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PrattTribune - Pratt, KS
  • Court rules escaped gas available to producers

  • The Kansas Supreme Court upholds the 2010 decision by District Judge Bob Schmisseur.
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  • A recent unanimous Kansas Supreme Court decision brought some Pratt County gas producers and landowners a major step closer to resolving a law suit between them and Northern Natural Gas concerning the ownership of escaped gas.
    It could also mean a financial boost to Pratt County tax revenues.
    In the litigation with NNG, the Kansas Supreme ruled in favor of Nash Oil & Gas and L.D. Drilling.
    The March 15 decision upheld an earlier District Court decision that the gas in question had escaped from the NNG gas containment field in Pratt and Kingman Counties.
    The ruling said the escaped gas had traveled beyond the one-mile buffer zone around the containment filed allowing it to revert to "native gas" and making it lawful for any producer beyond that one-mile buffer zone to produce that gas under the "rule of capture," said retired District Court Judge Bob Schmisseur who handed down the earlier ruling in April 2010.
    Northern maintains the gas is theirs and that Nash and L.D. were responsible for the gas migrating because their drilling practices.
    Northern has the right to appeal to the U.S. Supreme Court about the ruling but the Supreme Court only handles about 100 cases a year and Schmisseur doubts it will get to them.
    On June 2, 2010 the Federal Energy Regulatory Commission approved expansion of the NNG containment field. That expansion added 12,320 acres and put all but two wells operated by Nash and L.D. either within the expanded area or within one mile of the area.
    Operation of those wells has been suspended until litigation has been resolved.
    All the wells at issue in the latest Supreme Court ruling are approximately two to six miles beyond the one mile buffer zone around the gas storage filed prior to the June 2, 2010 expansion.
    Although litigation continues in this matter, if it resolves in favor of producers Nash Oil & Gas and L.D., the financial return to the producers and landowners will be substantial, Schmisseur said.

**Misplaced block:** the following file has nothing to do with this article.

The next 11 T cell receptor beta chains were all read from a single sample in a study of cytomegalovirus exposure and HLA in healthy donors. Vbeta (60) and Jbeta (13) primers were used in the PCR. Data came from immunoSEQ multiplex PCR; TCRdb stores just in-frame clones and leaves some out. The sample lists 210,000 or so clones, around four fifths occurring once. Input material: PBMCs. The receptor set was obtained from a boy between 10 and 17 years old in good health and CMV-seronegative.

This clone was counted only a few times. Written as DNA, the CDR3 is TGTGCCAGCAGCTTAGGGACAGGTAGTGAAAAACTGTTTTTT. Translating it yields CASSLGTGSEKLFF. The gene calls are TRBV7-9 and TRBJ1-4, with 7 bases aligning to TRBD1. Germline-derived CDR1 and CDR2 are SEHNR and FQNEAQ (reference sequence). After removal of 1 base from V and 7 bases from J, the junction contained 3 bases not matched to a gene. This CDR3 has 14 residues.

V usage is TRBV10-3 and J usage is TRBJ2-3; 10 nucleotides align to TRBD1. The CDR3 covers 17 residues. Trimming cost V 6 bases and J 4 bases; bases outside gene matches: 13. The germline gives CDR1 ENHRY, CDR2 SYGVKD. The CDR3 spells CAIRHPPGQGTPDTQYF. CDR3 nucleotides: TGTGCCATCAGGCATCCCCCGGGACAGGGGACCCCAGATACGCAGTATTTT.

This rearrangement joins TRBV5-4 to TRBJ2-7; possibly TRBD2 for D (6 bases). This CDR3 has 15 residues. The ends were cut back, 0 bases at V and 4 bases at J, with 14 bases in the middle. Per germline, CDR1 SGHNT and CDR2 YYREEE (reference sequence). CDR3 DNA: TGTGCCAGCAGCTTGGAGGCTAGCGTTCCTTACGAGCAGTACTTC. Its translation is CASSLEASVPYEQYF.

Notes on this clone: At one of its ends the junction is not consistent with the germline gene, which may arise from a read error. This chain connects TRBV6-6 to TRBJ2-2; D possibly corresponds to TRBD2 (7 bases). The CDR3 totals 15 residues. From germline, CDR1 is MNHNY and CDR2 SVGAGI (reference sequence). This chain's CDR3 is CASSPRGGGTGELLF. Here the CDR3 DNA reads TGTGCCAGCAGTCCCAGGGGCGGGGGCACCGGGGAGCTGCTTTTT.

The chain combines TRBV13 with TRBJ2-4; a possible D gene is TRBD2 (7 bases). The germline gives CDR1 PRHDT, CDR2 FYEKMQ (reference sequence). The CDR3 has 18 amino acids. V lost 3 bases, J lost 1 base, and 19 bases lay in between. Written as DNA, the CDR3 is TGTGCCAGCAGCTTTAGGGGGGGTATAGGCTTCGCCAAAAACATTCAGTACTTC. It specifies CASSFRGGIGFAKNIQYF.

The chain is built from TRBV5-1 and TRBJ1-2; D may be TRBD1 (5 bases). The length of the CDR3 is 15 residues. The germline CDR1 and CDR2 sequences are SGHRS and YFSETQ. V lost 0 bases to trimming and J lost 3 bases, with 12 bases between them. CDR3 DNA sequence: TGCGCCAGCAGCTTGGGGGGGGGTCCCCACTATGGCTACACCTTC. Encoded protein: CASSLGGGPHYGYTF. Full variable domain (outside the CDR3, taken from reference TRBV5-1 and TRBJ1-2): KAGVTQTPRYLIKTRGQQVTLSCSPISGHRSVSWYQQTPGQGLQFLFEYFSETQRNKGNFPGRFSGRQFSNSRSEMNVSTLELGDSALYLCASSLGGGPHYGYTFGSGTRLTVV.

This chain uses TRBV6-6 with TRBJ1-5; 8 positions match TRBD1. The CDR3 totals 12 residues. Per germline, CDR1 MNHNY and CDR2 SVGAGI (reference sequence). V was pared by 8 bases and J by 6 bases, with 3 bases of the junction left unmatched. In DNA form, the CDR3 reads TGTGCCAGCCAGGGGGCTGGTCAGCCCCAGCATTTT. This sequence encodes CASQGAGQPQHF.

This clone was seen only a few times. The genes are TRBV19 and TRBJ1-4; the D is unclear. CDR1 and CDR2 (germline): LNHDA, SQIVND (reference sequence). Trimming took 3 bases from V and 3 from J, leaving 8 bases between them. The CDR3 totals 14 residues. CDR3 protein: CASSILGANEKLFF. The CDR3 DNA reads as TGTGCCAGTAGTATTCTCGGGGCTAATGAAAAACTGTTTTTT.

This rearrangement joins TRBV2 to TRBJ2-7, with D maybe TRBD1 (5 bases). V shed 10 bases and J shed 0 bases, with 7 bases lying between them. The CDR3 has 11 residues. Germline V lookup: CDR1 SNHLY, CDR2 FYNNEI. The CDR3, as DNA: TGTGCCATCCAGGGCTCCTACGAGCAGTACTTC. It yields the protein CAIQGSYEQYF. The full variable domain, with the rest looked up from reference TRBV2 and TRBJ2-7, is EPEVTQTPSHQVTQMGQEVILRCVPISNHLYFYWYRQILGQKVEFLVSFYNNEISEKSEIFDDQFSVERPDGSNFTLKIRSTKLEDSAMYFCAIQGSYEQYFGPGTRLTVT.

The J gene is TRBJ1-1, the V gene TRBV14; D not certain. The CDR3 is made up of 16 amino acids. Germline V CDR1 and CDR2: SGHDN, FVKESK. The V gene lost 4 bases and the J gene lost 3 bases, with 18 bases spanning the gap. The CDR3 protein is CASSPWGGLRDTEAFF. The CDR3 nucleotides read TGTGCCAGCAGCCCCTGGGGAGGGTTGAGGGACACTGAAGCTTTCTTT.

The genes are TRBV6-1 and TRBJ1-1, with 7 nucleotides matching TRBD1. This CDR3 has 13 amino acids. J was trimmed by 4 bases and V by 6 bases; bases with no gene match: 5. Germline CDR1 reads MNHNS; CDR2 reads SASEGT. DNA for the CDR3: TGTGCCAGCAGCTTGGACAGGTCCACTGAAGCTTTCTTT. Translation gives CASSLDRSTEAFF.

Payments concerning the migrating gas have been suspended pending the outcome of this litigation. The Supreme Court ruling does not resolve that issue but it will help move the litigation along.
    "The decision is not the end all but it clarifies the rules," Schmisseur said.
    The amount of payments in suspension runs into the tens of millions of dollars so resolving the litigation could mean a big pay day for producers, investors and landowners. Since those payments are taxable, it would also mean a substantial return to the county coffers in property tax from land owners.
    "This (ruling) is a significant matter," Schmisseur said. "It's good news for folks that own land in that area."
    Page 2 of 2 - Mike Loeffler, NNG spokesperson, said the ruling didn't change Northern's stance and claim against Nash and L.D. concerning illegal gas production.
    "The Friday ruling had no impact on Northern's claim that third parties knowingly caused migration from the Cunningham field and wrongfully took and produced that gas," Loeffler said.
    After the Supreme Court decision was handed down, NNG attorneys began evaluating the ruling and planning their next course of action. It is very early in that process and no decisions on that action have been made.
    "We're still examining all our legal options at this time," Loeffler said.
    The Supreme Court decision doesn't negate any FERC ruling for NNG.
    Other litigation between NNG and the producers includes condemnation of the wells within the expanded containment field area in Pratt and Reno Counties. The new ruling will help move this litigation along, said Gordon Stull, attorney for some land owners in this litigation.
    More legal issues have to be resolved before this matter is finally closed so this most recent ruling is another step to a conclusion.
    "There will be many more rounds of legal fighting," Schmisseur said.
    In the original litigation, NNG claimed that ONEOK and Lumen wrongly converted gas purchased from Nash and L.D. Lumen and ONEOK filed a suit for compensation from Nash and L.D. then Nash and L.D. filed various claims against NNG, ONEOK and Lumen.
    The district court ruling dismissed ONEOK's and Lumen's case against Nash and L.D. and ruled in favor of Nash and L.D. concerning the gas from NNG's containment field. The March 15 judgment upholds that decision.
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